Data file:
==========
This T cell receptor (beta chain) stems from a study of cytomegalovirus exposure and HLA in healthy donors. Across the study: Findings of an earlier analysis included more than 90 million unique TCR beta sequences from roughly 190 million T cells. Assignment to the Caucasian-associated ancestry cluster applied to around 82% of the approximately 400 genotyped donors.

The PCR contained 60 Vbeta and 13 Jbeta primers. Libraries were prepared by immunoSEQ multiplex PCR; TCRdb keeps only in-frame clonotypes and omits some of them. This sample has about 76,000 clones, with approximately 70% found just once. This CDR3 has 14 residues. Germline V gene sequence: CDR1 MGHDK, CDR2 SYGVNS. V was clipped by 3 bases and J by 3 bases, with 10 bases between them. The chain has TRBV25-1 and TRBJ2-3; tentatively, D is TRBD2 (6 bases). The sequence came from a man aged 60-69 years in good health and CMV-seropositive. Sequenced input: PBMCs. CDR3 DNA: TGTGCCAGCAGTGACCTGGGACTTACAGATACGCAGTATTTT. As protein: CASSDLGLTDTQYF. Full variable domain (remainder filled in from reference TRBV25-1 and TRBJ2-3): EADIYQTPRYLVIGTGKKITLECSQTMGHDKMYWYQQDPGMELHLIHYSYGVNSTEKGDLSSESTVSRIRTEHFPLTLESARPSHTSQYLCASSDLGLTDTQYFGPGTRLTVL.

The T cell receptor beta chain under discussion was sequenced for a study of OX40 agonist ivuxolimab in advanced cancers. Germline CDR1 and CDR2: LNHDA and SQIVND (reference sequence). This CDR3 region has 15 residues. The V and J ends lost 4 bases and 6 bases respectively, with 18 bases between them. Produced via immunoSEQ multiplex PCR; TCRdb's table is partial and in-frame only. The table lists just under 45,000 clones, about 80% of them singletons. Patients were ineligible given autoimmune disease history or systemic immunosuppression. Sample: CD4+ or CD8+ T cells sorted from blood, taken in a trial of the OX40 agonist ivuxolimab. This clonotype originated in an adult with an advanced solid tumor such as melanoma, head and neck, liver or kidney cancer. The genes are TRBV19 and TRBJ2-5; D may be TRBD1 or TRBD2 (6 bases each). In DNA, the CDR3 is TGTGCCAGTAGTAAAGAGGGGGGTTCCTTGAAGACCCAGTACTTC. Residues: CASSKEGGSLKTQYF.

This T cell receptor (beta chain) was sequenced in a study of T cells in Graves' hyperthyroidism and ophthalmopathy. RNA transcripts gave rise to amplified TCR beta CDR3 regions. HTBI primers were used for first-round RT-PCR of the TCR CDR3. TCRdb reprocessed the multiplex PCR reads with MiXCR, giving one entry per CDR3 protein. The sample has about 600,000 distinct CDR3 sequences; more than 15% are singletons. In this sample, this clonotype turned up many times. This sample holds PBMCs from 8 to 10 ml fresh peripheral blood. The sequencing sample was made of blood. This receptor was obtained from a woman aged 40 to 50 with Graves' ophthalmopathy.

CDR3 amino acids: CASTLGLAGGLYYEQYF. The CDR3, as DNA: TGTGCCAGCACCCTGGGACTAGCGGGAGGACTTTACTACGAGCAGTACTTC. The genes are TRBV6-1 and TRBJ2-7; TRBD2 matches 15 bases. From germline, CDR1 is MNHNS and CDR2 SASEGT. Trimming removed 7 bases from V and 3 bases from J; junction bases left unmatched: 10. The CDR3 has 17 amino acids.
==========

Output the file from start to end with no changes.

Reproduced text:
This T cell receptor (beta chain) stems from a study of cytomegalovirus exposure and HLA in healthy donors. Across the study: Findings of an earlier analysis included more than 90 million unique TCR beta sequences from roughly 190 million T cells. Assignment to the Caucasian-associated ancestry cluster applied to around 82% of the approximately 400 genotyped donors.

The PCR contained 60 Vbeta and 13 Jbeta primers. Libraries were prepared by immunoSEQ multiplex PCR; TCRdb keeps only in-frame clonotypes and omits some of them. This sample has about 76,000 clones, with approximately 70% found just once. This CDR3 has 14 residues. Germline V gene sequence: CDR1 MGHDK, CDR2 SYGVNS. V was clipped by 3 bases and J by 3 bases, with 10 bases between them. The chain has TRBV25-1 and TRBJ2-3; tentatively, D is TRBD2 (6 bases). The sequence came from a man aged 60-69 years in good health and CMV-seropositive. Sequenced input: PBMCs. CDR3 DNA: TGTGCCAGCAGTGACCTGGGACTTACAGATACGCAGTATTTT. As protein: CASSDLGLTDTQYF. Full variable domain (remainder filled in from reference TRBV25-1 and TRBJ2-3): EADIYQTPRYLVIGTGKKITLECSQTMGHDKMYWYQQDPGMELHLIHYSYGVNSTEKGDLSSESTVSRIRTEHFPLTLESARPSHTSQYLCASSDLGLTDTQYFGPGTRLTVL.

The T cell receptor beta chain under discussion was sequenced for a study of OX40 agonist ivuxolimab in advanced cancers. Germline CDR1 and CDR2: LNHDA and SQIVND (reference sequence). This CDR3 region has 15 residues. The V and J ends lost 4 bases and 6 bases respectively, with 18 bases between them. Produced via immunoSEQ multiplex PCR; TCRdb's table is partial and in-frame only. The table lists just under 45,000 clones, about 80% of them singletons. Patients were ineligible given autoimmune disease history or systemic immunosuppression. Sample: CD4+ or CD8+ T cells sorted from blood, taken in a trial of the OX40 agonist ivuxolimab. This clonotype originated in an adult with an advanced solid tumor such as melanoma, head and neck, liver or kidney cancer. The genes are TRBV19 and TRBJ2-5; D may be TRBD1 or TRBD2 (6 bases each). In DNA, the CDR3 is TGTGCCAGTAGTAAAGAGGGGGGTTCCTTGAAGACCCAGTACTTC. Residues: CASSKEGGSLKTQYF.

This T cell receptor (beta chain) was sequenced in a study of T cells in Graves' hyperthyroidism and ophthalmopathy. RNA transcripts gave rise to amplified TCR beta CDR3 regions. HTBI primers were used for first-round RT-PCR of the TCR CDR3. TCRdb reprocessed the multiplex PCR reads with MiXCR, giving one entry per CDR3 protein. The sample has about 600,000 distinct CDR3 sequences; more than 15% are singletons. In this sample, this clonotype turned up many times. This sample holds PBMCs from 8 to 10 ml fresh peripheral blood. The sequencing sample was made of blood. This receptor was obtained from a woman aged 40 to 50 with Graves' ophthalmopathy.

CDR3 amino acids: CASTLGLAGGLYYEQYF. The CDR3, as DNA: TGTGCCAGCACCCTGGGACTAGCGGGAGGACTTTACTACGAGCAGTACTTC. The genes are TRBV6-1 and TRBJ2-7; TRBD2 matches 15 bases. From germline, CDR1 is MNHNS and CDR2 SASEGT. Trimming removed 7 bases from V and 3 bases from J; junction bases left unmatched: 10. The CDR3 has 17 amino acids.